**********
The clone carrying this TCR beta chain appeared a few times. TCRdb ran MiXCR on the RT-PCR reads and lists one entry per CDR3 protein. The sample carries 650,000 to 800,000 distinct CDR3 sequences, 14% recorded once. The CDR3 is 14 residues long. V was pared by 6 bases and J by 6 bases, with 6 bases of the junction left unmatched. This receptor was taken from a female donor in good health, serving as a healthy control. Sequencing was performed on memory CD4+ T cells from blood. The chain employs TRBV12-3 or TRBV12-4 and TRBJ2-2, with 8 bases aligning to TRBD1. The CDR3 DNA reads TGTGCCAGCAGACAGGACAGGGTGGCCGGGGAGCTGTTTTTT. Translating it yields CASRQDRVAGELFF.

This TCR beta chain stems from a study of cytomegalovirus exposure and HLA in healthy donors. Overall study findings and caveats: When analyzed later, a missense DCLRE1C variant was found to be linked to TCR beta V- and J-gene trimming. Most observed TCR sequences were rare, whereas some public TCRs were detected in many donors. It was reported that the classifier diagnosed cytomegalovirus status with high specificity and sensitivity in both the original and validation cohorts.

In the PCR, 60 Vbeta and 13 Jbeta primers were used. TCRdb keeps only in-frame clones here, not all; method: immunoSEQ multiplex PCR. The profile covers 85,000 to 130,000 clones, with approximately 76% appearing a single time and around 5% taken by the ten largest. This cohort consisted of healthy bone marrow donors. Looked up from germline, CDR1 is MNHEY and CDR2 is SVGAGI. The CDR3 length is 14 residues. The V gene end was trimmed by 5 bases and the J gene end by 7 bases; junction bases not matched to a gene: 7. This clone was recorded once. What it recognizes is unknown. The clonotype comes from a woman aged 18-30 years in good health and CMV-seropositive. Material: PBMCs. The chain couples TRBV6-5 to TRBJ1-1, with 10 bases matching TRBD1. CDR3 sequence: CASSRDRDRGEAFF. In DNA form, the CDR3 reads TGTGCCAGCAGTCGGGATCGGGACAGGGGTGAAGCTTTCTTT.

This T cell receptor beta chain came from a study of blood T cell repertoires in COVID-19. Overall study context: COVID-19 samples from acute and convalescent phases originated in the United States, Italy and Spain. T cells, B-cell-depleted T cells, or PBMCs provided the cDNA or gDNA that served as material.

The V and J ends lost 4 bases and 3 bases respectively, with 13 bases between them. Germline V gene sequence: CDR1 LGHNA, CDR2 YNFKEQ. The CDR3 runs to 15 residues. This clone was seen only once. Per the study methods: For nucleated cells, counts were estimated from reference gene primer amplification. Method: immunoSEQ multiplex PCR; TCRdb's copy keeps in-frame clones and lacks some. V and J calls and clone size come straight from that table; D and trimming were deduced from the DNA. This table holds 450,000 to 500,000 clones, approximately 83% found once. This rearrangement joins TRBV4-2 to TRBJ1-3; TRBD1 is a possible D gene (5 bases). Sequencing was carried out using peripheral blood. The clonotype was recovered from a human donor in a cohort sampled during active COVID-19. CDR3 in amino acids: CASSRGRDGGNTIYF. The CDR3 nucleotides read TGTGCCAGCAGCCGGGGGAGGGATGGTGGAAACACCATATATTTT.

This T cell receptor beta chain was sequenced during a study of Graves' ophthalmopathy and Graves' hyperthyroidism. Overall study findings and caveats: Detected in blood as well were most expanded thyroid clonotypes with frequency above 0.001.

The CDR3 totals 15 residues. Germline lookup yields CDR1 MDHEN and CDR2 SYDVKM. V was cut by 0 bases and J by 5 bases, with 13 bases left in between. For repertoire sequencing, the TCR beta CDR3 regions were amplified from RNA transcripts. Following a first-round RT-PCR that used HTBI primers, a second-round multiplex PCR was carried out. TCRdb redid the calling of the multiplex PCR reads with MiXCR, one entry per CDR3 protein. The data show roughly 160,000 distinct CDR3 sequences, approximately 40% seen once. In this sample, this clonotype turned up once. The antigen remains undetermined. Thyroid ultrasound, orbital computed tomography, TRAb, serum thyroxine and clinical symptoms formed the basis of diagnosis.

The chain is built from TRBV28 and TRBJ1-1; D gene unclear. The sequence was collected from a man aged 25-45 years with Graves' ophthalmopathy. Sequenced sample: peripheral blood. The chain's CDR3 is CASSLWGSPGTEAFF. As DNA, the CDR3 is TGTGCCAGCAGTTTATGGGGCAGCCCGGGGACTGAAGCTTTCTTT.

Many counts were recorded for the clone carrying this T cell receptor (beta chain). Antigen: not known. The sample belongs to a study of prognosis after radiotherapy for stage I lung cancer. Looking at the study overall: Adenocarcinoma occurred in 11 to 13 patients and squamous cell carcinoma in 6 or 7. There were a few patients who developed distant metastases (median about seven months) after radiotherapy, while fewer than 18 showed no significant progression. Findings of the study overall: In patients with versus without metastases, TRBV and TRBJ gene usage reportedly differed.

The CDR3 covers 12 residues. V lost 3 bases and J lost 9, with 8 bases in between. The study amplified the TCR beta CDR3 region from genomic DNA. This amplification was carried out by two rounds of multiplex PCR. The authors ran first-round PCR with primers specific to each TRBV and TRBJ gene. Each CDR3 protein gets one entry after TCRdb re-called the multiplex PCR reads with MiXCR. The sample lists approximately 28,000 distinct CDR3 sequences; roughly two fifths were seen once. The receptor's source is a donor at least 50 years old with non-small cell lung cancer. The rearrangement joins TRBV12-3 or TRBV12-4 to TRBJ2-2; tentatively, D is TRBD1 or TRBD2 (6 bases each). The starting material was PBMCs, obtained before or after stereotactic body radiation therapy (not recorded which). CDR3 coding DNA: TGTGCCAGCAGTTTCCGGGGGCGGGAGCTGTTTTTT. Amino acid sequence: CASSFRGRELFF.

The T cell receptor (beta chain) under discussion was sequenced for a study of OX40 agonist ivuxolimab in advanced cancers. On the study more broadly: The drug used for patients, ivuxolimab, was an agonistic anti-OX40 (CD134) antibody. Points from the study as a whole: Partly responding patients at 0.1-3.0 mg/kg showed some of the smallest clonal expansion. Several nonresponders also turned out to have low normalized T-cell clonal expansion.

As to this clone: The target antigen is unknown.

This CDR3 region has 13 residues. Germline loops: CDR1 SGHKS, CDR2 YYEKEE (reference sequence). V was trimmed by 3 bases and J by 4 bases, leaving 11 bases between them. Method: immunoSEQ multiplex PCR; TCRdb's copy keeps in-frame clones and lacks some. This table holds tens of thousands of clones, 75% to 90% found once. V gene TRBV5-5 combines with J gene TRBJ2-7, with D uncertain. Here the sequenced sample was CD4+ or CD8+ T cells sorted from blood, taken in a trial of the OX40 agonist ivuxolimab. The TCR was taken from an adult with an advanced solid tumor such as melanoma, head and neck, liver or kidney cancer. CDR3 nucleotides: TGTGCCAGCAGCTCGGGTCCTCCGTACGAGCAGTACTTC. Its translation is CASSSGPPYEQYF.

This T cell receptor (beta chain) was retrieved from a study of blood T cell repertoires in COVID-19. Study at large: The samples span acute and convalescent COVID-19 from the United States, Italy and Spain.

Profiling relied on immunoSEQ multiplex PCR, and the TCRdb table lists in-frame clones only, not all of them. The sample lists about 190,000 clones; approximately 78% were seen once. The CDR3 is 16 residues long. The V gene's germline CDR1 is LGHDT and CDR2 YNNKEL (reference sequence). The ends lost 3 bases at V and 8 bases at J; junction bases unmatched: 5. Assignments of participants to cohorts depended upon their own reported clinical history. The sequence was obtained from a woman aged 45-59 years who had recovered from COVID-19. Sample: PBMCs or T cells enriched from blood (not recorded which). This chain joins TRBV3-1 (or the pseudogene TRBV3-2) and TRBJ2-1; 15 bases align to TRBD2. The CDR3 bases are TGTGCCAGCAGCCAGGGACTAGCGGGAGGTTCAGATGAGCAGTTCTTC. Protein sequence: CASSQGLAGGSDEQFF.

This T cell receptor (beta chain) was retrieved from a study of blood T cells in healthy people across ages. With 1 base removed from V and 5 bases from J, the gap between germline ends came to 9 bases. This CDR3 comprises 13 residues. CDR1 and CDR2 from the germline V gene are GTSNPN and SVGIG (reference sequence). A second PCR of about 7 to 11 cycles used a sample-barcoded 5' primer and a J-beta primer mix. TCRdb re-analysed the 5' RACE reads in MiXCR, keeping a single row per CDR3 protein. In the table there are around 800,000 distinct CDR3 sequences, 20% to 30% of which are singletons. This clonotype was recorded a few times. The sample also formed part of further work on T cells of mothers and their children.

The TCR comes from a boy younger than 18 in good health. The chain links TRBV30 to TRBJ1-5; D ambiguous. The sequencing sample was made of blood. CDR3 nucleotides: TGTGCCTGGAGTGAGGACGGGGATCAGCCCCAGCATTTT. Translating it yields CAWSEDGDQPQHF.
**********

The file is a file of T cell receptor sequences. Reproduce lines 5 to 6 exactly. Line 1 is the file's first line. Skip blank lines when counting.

The V and J ends lost 4 bases and 3 bases respectively, with 13 bases between them. Germline V gene sequence: CDR1 LGHNA, CDR2 YNFKEQ. The CDR3 runs to 15 residues. This clone was seen only once. Per the study methods: For nucleated cells, counts were estimated from reference gene primer amplification. Method: immunoSEQ multiplex PCR; TCRdb's copy keeps in-frame clones and lacks some. V and J calls and clone size come straight from that table; D and trimming were deduced from the DNA. This table holds 450,000 to 500,000 clones, approximately 83% found once. This rearrangement joins TRBV4-2 to TRBJ1-3; TRBD1 is a possible D gene (5 bases). Sequencing was carried out using peripheral blood. The clonotype was recovered from a human donor in a cohort sampled during active COVID-19. CDR3 in amino acids: CASSRGRDGGNTIYF. The CDR3 nucleotides read TGTGCCAGCAGCCGGGGGAGGGATGGTGGAAACACCATATATTTT.

This T cell receptor beta chain was sequenced during a study of Graves' ophthalmopathy and Graves' hyperthyroidism. Overall study findings and caveats: Detected in blood as well were most expanded thyroid clonotypes with frequency above 0.001.